How to Legally Protect Yourself Against Problem Residents

The job of a landlord can be difficult, especially when it comes to legal issues.
Jay Levy

Jay Levy

By Jay M. Levy, P.A

The job of a landlord can be difficult, especially when it comes to legal issues. Many landlords are faced with lawsuits arising from problem residents that can easily be avoided with a well-written and thought-out lease. This lease should spell out the legal rights a resident has while renting the property. Below are some recommendations on what a landlord should consider for protection against potentially devious residents.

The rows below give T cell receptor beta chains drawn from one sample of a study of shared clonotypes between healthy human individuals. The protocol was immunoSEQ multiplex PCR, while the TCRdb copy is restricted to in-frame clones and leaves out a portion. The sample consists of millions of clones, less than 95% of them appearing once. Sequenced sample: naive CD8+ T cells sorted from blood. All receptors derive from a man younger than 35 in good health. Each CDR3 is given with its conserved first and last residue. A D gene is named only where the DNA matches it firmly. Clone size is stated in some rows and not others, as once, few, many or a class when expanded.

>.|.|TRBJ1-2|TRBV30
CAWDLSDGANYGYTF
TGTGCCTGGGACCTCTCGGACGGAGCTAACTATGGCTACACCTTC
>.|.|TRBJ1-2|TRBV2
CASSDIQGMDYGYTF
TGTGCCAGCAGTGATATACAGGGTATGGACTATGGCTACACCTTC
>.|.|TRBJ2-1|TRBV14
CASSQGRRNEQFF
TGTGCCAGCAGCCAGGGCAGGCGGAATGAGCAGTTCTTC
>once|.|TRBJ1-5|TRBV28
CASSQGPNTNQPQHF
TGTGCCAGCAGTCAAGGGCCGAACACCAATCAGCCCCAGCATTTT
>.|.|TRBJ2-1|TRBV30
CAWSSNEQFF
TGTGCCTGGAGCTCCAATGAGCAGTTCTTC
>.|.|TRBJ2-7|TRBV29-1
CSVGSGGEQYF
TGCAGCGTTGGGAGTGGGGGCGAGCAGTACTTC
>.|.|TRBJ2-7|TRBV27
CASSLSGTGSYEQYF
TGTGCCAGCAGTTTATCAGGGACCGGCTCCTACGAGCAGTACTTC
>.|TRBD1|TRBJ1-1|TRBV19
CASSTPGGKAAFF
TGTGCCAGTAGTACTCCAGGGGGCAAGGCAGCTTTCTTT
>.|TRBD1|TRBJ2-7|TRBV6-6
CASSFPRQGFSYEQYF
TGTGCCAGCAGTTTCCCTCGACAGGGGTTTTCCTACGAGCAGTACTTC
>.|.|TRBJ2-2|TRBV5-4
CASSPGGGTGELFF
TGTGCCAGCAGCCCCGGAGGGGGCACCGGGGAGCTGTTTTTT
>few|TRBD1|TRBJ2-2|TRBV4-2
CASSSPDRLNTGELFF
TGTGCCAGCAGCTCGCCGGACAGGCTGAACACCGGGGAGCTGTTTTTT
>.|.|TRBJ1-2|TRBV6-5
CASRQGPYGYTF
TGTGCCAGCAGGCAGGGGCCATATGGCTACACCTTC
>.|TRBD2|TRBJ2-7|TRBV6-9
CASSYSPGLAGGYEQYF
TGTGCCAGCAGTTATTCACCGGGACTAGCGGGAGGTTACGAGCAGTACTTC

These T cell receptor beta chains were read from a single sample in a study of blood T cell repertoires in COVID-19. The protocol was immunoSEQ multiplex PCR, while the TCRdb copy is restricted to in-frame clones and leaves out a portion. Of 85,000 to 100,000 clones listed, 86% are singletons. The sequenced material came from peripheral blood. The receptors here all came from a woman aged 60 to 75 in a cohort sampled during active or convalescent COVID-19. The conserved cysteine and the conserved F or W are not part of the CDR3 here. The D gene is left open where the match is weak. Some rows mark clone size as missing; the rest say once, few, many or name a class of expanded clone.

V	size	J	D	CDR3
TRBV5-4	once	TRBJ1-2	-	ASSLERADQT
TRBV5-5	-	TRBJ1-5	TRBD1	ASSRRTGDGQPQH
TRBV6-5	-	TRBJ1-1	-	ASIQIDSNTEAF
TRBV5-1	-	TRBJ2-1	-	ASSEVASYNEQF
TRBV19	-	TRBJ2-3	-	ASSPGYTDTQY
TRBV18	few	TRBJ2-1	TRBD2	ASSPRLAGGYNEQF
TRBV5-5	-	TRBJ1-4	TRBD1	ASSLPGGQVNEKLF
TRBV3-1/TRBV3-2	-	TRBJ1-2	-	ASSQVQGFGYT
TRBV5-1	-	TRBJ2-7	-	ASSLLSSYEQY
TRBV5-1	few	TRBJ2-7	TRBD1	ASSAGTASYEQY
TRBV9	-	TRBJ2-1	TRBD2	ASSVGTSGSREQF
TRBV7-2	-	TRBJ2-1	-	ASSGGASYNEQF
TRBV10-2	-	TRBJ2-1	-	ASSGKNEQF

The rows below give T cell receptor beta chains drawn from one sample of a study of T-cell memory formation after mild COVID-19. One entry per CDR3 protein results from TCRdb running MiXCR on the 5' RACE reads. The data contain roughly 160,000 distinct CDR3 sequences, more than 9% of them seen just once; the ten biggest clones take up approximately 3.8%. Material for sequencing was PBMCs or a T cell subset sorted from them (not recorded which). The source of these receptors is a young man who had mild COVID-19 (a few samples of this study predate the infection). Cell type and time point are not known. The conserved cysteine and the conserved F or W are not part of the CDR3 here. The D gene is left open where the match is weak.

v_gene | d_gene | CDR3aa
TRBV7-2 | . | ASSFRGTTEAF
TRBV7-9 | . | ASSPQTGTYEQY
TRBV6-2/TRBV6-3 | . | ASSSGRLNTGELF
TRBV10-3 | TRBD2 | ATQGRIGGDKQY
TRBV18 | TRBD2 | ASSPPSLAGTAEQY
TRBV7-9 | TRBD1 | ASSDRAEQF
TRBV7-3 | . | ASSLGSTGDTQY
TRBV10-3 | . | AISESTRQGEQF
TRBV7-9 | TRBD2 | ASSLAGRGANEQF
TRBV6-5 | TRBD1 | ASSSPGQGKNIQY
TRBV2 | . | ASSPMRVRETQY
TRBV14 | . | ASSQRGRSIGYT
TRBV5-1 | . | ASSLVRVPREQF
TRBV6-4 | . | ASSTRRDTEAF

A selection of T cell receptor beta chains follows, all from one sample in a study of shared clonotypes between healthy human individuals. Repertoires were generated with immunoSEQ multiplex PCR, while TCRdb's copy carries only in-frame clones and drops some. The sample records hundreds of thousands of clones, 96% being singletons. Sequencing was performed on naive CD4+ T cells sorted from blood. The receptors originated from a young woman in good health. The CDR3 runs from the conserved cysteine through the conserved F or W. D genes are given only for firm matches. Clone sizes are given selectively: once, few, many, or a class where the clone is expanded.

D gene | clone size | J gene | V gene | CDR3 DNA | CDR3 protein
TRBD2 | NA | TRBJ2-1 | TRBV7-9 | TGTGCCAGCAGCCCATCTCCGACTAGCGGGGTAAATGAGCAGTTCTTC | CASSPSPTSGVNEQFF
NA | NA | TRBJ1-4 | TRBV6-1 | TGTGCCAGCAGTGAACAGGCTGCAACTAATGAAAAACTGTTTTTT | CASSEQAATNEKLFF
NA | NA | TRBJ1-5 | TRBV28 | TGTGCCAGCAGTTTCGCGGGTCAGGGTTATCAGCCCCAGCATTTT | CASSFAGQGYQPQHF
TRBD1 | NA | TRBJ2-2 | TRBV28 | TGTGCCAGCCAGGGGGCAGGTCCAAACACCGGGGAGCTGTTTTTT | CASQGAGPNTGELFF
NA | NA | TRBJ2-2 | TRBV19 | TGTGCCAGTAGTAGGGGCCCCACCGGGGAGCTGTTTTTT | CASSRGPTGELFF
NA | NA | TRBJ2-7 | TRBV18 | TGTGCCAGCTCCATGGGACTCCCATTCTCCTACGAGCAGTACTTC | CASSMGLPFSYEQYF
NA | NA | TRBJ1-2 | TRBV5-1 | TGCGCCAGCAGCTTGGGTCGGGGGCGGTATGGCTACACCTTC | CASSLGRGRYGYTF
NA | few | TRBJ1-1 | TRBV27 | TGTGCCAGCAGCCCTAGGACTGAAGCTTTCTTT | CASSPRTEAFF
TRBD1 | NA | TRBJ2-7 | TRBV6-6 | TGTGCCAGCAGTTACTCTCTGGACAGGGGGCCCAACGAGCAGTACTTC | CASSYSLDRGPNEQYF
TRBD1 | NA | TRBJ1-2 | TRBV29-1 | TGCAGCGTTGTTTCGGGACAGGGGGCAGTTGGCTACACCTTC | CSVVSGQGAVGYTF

Have a resident screening process in place. Before signing a lease with a new resident, make sure you have a sufficient screening process in place utilizing objective legal guidelines that a resident must meet in order to be approved. An objective screening procedure is important to insulate the landlord from discrimination and related type complaints.

Make sure lease terms are specific and unambiguous. Ambiguous language leads to lawsuits and leaves the meaning of the lease up to a judge or jury to decide. A lawsuit determining the meaning of the lease would result in an unnecessary delay in the removal of a problem resident, costing you both time and money.

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